MARICOURT, QUE. — “Get undressed.” What? Fellow reporter Chantal Poirier and I can’t believe our ears. But the 60 or so Raelians around us obey the seminar leader.
The “sensual meditation” session is mandatory for all new participants, a direct link to the “infinite,” according to the seminar leader, Jean Gary.
For us, it was to be one of the most difficult moments of the two-week seminar.
Yet the activity had begun on a pleasant note. Our group is invited to lie on blankets in the sun, in a pretty clearing of the Raelian church’s campground in the Eastern Townships.
Jean Gary picks up the microphone and asks us all to undress. Immediately.
We wonder if we will be sent away if we don’t obey.
He says it’s not as hard as we think. That it will speed up our evolution. That it’s for “our own good.”
Five or six participants refuse to give in: Chantal, myself, two other women and Benoit, a transvestite who refuses to part with a bra, false breasts, and his lace panties.
The meditation begins. It will focus on the five senses. Everyone lies on their back in silence and Rael’s taped voice rings out from the speakers.
He asks that we touch our arms and shoulders — and then our breasts.
“Caress your breasts well,” says Rael’s voice.
I’m very uncomfortable. Everyone obeys — and, therefore, I do, too.
The voice asks us to sit down. “Massage your buttocks well. It’s your body.”
Then we have to touch our feet, knees, thighs, genitals and . . . anus.
At this point, Chantal and I become observers, hoping we don’t get caught. I half-open my eyes. Everyone is following orders.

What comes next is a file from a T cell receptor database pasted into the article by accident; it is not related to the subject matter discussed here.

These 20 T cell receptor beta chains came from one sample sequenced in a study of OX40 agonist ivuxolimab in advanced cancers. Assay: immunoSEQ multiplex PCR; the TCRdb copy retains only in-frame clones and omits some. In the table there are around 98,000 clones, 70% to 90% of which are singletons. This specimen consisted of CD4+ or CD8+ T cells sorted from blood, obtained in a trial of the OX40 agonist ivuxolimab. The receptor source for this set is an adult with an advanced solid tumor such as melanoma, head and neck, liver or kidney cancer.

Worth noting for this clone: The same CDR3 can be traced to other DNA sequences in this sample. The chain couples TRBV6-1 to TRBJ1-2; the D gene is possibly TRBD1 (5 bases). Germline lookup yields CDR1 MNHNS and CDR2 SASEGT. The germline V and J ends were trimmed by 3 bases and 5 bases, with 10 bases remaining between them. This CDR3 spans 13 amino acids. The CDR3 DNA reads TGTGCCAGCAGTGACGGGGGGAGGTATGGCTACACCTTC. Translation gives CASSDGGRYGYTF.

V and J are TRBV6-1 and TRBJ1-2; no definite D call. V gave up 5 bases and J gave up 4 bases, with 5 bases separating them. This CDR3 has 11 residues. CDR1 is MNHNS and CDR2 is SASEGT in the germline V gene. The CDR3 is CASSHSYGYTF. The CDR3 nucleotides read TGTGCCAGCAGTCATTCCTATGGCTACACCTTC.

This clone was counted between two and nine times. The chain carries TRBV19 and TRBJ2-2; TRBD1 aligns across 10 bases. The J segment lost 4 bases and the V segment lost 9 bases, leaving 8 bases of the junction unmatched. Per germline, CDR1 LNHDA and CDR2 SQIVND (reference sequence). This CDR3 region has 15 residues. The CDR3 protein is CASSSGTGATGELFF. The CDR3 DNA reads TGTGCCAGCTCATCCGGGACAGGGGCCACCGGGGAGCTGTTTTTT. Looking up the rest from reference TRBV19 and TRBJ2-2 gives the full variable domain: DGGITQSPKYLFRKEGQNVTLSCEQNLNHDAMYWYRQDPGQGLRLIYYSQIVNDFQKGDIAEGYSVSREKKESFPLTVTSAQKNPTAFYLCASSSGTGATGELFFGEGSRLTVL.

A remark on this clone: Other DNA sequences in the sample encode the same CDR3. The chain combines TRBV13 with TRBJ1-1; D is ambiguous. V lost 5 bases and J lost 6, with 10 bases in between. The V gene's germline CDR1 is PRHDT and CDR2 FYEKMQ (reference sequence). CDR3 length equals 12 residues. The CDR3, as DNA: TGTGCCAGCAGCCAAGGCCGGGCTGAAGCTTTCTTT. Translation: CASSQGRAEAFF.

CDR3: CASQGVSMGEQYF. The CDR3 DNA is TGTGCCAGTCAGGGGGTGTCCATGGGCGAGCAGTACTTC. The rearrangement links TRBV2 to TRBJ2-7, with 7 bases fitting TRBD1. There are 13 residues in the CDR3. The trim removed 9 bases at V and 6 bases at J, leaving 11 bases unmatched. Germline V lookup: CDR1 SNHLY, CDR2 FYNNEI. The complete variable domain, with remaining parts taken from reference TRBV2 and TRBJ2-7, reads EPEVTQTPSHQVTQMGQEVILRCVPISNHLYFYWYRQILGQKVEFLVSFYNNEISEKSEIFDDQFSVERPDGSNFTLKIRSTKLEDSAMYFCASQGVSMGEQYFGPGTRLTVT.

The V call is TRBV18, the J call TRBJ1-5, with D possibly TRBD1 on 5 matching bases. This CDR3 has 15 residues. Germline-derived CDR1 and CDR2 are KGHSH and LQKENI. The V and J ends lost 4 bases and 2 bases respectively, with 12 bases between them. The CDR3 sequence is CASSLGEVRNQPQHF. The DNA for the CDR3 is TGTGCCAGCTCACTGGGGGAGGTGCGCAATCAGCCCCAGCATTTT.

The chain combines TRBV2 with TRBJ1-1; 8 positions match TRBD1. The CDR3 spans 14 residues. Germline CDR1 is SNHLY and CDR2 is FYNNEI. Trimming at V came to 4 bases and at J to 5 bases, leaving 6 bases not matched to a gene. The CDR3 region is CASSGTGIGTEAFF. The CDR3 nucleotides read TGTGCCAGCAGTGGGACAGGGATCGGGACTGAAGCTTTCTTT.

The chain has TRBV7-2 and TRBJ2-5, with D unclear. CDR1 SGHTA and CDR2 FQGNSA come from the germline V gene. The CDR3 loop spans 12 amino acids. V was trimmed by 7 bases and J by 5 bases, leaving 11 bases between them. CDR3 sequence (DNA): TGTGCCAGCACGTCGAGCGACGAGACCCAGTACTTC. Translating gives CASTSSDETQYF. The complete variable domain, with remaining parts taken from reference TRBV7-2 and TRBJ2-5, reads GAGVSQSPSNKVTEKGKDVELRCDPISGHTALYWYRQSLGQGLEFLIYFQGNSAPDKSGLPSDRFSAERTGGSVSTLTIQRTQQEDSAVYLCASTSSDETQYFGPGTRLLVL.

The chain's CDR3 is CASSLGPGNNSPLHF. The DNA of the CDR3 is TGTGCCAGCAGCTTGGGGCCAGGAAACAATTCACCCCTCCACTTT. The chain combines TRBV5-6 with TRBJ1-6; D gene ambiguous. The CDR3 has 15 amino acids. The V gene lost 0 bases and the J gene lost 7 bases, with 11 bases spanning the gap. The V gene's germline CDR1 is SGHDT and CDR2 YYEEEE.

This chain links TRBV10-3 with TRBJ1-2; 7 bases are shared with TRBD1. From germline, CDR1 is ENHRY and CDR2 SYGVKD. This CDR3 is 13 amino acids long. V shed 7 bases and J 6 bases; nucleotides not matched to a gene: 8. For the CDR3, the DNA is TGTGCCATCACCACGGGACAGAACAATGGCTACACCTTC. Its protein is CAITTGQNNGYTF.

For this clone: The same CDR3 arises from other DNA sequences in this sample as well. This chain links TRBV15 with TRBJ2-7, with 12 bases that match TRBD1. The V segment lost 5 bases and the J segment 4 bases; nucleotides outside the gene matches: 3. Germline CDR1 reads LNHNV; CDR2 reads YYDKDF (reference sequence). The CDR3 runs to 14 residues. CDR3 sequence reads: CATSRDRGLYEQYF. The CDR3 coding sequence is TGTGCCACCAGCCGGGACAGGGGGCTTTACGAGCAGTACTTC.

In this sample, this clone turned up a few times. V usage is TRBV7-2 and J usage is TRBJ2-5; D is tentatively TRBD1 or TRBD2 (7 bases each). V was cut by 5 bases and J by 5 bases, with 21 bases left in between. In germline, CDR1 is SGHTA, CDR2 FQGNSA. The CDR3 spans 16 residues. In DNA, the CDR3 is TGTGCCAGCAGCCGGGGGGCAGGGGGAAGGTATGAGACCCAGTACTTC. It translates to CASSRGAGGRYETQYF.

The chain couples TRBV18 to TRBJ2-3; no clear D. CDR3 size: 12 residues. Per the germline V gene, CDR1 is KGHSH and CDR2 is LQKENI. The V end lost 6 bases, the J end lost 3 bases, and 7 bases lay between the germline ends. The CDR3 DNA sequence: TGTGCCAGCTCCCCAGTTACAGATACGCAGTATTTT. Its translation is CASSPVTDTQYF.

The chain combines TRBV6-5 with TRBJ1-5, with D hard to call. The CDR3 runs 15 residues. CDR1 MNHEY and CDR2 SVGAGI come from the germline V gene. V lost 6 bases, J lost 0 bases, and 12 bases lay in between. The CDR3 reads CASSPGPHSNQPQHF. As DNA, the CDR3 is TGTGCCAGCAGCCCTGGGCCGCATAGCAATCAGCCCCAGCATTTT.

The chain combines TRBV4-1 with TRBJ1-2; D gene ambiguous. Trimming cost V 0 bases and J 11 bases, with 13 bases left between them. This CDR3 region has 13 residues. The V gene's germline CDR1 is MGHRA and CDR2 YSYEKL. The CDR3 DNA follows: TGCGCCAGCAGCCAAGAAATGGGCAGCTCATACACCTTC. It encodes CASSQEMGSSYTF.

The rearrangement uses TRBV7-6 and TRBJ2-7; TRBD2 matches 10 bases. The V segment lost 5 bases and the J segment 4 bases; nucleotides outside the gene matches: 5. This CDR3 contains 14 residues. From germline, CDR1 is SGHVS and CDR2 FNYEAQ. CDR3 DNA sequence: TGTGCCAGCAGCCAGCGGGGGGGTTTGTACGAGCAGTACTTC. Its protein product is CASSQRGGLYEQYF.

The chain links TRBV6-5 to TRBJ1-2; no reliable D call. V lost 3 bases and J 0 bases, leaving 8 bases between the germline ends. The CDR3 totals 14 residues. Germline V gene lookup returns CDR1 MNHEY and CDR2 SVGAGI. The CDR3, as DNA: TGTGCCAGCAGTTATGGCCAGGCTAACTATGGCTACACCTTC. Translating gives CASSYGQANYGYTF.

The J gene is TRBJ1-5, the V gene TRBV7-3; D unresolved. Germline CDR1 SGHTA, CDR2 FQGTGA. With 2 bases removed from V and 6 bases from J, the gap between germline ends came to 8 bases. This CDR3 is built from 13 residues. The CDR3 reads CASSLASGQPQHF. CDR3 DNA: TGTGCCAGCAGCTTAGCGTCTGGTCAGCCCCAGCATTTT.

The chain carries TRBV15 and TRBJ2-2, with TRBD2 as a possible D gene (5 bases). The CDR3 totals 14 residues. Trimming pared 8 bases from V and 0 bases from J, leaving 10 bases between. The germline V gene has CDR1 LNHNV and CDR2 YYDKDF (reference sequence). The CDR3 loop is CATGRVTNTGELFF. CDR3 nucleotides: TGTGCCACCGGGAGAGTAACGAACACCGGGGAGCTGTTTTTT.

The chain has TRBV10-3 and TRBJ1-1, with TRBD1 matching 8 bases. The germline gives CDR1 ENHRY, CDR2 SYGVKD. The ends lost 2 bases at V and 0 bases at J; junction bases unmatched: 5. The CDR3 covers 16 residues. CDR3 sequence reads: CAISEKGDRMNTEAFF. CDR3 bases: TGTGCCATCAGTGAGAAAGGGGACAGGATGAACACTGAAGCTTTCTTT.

Away to one side, Jean Gary is talking quietly with other leaders.
Then the time comes for the snack. We have to lick and suck our skin for two excruciatingly long minutes.
This is just too much for me. But I want to hold out. Failing this mandatory exercise could jeopardize my chances of obtaining a “level” in the movement’s structure.
Now for the sense of smell. We have to smell our underarms, rub our scalps and smell our fingers. And then our genitals once again.
Rael tells us to take the mirror that was given to us at the beginning and look closely at our behinds.
I want to die.
“To be totally in harmony, it is important to love all the parts of one’s body, including this one,” drones the voice.
The tension is at its peak. Their faces solemn, my neighbours spread their legs, looking as though they were accomplishing something important, something that could mark them forever.
Leaders take notes as they point to certain participants.
The meditation is over. Jean Gary explains we have just taken an important step in our personal development.